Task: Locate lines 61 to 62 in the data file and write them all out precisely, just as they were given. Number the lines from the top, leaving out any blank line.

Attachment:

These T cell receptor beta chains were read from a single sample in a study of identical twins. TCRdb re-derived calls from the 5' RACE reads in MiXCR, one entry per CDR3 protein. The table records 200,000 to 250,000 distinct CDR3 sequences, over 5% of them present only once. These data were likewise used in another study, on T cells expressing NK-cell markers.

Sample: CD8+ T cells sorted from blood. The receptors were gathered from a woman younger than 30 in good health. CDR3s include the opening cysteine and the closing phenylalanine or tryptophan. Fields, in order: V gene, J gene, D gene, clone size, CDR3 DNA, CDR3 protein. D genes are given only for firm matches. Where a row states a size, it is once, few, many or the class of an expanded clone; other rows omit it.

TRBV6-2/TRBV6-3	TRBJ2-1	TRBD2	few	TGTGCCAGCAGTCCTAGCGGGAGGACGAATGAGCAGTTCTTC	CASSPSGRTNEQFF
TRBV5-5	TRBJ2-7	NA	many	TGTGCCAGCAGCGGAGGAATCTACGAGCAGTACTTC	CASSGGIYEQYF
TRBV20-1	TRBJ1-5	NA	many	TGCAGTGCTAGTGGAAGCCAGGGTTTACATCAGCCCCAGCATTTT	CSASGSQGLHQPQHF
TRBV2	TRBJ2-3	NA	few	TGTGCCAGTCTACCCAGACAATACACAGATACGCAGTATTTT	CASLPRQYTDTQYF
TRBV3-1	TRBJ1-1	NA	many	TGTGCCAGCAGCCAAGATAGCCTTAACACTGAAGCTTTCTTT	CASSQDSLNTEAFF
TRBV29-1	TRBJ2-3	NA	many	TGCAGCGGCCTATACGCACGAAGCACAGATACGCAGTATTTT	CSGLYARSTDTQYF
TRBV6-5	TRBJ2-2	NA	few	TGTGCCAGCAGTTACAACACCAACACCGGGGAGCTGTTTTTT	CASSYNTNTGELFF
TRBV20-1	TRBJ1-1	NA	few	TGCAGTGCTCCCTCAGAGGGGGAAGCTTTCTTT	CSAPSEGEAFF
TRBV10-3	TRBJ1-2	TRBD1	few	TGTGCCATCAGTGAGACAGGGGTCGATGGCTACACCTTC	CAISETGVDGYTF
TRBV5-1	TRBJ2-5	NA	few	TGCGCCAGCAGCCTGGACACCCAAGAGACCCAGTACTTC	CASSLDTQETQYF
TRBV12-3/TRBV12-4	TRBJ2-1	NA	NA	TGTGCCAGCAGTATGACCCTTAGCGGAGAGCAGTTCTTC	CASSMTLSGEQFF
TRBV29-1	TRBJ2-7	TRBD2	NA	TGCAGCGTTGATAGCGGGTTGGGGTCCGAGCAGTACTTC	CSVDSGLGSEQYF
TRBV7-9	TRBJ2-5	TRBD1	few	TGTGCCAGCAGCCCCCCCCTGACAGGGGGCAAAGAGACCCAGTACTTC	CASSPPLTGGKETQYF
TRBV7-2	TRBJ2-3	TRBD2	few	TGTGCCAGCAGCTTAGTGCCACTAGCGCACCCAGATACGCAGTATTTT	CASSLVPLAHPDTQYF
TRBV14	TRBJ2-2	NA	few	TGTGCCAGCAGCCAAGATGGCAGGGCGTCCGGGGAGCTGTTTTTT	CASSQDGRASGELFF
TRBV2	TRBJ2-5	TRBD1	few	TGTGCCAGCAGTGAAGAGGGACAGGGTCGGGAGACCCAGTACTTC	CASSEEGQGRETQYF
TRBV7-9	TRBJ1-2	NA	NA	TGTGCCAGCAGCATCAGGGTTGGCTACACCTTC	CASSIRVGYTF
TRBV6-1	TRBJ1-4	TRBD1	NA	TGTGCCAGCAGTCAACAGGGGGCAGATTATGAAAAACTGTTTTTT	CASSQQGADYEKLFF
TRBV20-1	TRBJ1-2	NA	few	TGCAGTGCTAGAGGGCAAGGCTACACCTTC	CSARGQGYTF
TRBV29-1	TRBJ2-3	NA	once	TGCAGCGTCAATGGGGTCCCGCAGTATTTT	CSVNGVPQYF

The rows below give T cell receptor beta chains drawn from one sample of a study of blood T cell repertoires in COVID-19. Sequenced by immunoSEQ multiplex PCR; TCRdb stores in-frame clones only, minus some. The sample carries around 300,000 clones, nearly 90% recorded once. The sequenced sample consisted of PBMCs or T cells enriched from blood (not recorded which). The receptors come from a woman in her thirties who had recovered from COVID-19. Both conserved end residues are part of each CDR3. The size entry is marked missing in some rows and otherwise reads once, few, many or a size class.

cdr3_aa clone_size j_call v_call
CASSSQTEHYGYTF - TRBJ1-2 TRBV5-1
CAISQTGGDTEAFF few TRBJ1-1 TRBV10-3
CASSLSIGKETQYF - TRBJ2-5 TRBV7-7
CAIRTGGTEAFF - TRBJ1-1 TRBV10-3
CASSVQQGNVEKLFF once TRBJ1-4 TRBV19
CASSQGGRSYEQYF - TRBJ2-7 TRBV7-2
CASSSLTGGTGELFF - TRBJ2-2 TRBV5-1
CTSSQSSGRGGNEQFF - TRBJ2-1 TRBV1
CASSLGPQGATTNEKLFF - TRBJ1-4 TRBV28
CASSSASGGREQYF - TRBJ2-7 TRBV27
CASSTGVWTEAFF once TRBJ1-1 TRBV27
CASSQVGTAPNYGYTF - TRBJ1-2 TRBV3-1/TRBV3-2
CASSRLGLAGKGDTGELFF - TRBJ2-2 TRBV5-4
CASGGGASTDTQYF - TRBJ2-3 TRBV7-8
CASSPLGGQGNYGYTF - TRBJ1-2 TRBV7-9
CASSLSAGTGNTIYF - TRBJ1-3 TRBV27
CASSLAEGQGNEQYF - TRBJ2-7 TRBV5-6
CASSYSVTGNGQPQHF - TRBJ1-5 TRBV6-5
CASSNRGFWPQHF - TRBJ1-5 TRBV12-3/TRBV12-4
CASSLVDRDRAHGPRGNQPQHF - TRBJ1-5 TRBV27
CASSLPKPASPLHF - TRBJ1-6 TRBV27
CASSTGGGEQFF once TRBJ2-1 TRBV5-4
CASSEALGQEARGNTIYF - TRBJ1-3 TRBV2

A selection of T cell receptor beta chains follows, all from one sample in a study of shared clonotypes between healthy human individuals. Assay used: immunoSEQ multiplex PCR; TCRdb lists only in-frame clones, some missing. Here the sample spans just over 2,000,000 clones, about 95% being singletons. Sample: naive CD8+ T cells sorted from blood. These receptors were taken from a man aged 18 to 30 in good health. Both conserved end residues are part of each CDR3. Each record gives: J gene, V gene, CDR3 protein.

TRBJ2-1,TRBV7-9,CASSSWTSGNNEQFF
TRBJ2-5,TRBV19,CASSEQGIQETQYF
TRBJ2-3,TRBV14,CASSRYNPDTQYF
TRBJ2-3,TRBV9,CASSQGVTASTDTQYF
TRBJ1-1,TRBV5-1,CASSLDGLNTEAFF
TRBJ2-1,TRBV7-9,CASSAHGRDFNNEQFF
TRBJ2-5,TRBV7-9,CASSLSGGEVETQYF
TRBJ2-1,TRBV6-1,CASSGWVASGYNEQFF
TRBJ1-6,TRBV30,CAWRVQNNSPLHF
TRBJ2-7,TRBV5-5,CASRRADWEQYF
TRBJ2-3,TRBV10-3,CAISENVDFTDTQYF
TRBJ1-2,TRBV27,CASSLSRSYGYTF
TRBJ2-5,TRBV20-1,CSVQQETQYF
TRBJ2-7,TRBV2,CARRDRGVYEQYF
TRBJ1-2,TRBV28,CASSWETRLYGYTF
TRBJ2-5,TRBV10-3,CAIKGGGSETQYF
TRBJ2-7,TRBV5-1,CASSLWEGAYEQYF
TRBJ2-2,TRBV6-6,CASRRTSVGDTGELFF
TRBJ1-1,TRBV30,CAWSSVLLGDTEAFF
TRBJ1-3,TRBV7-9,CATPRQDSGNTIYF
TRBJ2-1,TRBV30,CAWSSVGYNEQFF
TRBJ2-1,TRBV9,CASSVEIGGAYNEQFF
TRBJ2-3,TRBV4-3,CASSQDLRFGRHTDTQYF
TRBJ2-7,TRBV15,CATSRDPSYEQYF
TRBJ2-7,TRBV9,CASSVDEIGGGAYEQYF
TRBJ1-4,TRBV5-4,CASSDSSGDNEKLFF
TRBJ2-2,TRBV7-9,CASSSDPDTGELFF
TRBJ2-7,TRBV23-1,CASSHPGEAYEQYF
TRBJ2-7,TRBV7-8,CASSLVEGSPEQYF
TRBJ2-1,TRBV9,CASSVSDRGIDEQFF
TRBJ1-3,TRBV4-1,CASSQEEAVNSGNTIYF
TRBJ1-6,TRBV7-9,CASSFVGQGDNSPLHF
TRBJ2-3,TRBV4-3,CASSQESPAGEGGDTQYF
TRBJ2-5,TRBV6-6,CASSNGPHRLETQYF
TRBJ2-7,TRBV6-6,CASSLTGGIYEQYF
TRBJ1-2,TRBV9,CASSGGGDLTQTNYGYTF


TRBJ2-5,TRBV20-1,CSVQQETQYF
TRBJ2-7,TRBV2,CARRDRGVYEQYF